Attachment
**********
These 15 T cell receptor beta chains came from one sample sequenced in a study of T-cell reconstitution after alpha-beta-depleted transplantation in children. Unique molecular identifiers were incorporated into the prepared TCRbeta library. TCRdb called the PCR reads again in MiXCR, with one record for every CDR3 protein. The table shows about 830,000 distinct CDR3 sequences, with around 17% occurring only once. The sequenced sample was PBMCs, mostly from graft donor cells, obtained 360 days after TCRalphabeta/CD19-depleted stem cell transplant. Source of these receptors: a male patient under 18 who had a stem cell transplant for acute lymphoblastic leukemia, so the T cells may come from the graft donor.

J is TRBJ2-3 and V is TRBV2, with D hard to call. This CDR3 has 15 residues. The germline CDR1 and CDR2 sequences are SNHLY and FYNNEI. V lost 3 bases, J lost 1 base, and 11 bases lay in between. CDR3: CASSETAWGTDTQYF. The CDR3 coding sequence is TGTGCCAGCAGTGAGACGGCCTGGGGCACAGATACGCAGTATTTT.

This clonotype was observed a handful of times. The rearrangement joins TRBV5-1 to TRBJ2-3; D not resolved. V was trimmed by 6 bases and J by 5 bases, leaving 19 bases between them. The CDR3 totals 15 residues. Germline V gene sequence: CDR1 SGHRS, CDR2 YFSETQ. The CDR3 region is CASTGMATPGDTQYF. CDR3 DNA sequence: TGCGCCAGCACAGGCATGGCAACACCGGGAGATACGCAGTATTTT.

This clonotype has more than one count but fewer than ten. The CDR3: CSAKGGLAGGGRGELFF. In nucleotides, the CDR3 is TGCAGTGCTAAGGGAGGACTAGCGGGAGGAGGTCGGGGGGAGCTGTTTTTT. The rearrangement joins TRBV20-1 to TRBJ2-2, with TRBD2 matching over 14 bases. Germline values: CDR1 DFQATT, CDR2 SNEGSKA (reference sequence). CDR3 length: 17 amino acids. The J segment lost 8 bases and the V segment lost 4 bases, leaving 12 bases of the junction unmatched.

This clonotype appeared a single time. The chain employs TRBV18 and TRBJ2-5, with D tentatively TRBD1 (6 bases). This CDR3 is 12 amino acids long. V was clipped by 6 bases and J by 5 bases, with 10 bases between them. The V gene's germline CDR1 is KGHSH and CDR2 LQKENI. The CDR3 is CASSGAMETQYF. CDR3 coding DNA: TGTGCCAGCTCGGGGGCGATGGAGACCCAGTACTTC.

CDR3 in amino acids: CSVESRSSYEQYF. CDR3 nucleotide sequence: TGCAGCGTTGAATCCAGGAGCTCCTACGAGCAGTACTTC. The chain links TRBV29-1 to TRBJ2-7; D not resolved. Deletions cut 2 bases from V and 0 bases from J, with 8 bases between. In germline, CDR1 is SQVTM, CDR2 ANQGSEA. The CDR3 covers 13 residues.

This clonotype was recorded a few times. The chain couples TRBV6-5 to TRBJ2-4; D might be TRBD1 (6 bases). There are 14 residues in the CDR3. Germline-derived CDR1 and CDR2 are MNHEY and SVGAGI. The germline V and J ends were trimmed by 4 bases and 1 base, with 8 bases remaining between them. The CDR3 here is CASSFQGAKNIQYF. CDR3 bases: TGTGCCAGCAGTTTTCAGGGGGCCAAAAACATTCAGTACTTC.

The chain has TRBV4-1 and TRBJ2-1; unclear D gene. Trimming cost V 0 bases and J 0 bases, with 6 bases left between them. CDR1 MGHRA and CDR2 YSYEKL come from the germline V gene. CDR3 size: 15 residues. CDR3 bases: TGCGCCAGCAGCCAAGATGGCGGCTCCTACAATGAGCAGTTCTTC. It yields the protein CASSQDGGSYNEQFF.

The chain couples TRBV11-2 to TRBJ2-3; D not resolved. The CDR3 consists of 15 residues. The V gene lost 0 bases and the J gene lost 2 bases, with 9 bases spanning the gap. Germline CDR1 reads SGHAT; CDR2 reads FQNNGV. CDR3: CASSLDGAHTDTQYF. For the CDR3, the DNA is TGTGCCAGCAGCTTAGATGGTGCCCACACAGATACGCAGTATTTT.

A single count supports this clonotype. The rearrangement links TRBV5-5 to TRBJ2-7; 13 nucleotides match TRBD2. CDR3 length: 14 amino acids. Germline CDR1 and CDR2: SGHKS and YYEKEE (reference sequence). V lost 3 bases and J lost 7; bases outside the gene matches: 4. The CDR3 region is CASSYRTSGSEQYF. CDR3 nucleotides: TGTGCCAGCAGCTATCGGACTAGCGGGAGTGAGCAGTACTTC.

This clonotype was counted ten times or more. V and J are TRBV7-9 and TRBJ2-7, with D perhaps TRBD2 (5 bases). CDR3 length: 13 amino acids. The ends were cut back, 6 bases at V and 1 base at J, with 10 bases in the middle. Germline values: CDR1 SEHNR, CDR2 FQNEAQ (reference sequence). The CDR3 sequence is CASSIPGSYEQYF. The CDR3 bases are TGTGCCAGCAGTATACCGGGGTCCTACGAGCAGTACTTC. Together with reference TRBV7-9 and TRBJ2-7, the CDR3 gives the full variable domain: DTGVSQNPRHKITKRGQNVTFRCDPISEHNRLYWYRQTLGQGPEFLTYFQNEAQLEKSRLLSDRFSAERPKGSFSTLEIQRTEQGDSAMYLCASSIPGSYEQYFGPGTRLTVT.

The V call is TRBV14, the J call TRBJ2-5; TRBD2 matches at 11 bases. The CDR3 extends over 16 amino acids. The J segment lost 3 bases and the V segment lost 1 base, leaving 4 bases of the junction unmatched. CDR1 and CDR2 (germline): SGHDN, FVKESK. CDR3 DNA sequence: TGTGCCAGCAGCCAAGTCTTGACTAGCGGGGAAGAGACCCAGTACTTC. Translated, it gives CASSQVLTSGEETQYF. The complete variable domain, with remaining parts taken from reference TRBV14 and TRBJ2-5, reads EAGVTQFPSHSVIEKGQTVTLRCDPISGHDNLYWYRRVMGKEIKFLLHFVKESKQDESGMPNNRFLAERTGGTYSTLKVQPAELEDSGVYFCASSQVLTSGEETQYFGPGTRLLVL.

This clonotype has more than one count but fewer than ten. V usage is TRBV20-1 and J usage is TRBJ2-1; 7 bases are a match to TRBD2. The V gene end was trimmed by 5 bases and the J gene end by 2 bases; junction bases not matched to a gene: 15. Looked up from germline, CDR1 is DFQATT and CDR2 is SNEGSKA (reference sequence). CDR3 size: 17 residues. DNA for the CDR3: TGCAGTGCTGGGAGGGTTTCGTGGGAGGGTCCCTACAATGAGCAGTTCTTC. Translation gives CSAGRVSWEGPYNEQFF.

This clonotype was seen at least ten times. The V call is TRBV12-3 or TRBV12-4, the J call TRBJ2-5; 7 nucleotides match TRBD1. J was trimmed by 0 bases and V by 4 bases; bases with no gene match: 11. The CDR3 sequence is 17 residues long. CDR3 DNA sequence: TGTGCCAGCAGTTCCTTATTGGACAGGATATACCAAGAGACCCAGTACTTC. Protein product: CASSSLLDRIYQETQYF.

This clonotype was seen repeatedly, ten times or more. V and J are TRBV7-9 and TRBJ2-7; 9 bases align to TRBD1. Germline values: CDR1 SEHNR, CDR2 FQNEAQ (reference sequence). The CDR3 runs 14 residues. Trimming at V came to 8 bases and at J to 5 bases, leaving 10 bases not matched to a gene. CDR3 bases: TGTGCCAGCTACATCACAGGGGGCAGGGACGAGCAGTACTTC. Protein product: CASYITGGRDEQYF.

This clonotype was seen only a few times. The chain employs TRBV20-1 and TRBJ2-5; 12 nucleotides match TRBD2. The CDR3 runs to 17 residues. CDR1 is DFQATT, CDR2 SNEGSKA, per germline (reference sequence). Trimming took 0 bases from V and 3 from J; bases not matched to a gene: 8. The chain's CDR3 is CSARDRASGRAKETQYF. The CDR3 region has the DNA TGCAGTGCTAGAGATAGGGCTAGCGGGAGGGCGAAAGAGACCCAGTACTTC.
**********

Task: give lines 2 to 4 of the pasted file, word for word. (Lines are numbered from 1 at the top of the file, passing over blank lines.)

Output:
J is TRBJ2-3 and V is TRBV2, with D hard to call. This CDR3 has 15 residues. The germline CDR1 and CDR2 sequences are SNHLY and FYNNEI. V lost 3 bases, J lost 1 base, and 11 bases lay in between. CDR3: CASSETAWGTDTQYF. The CDR3 coding sequence is TGTGCCAGCAGTGAGACGGCCTGGGGCACAGATACGCAGTATTTT.

This clonotype was observed a handful of times. The rearrangement joins TRBV5-1 to TRBJ2-3; D not resolved. V was trimmed by 6 bases and J by 5 bases, leaving 19 bases between them. The CDR3 totals 15 residues. Germline V gene sequence: CDR1 SGHRS, CDR2 YFSETQ. The CDR3 region is CASTGMATPGDTQYF. CDR3 DNA sequence: TGCGCCAGCACAGGCATGGCAACACCGGGAGATACGCAGTATTTT.

This clonotype has more than one count but fewer than ten. The CDR3: CSAKGGLAGGGRGELFF. In nucleotides, the CDR3 is TGCAGTGCTAAGGGAGGACTAGCGGGAGGAGGTCGGGGGGAGCTGTTTTTT. The rearrangement joins TRBV20-1 to TRBJ2-2, with TRBD2 matching over 14 bases. Germline values: CDR1 DFQATT, CDR2 SNEGSKA (reference sequence). CDR3 length: 17 amino acids. The J segment lost 8 bases and the V segment lost 4 bases, leaving 12 bases of the junction unmatched.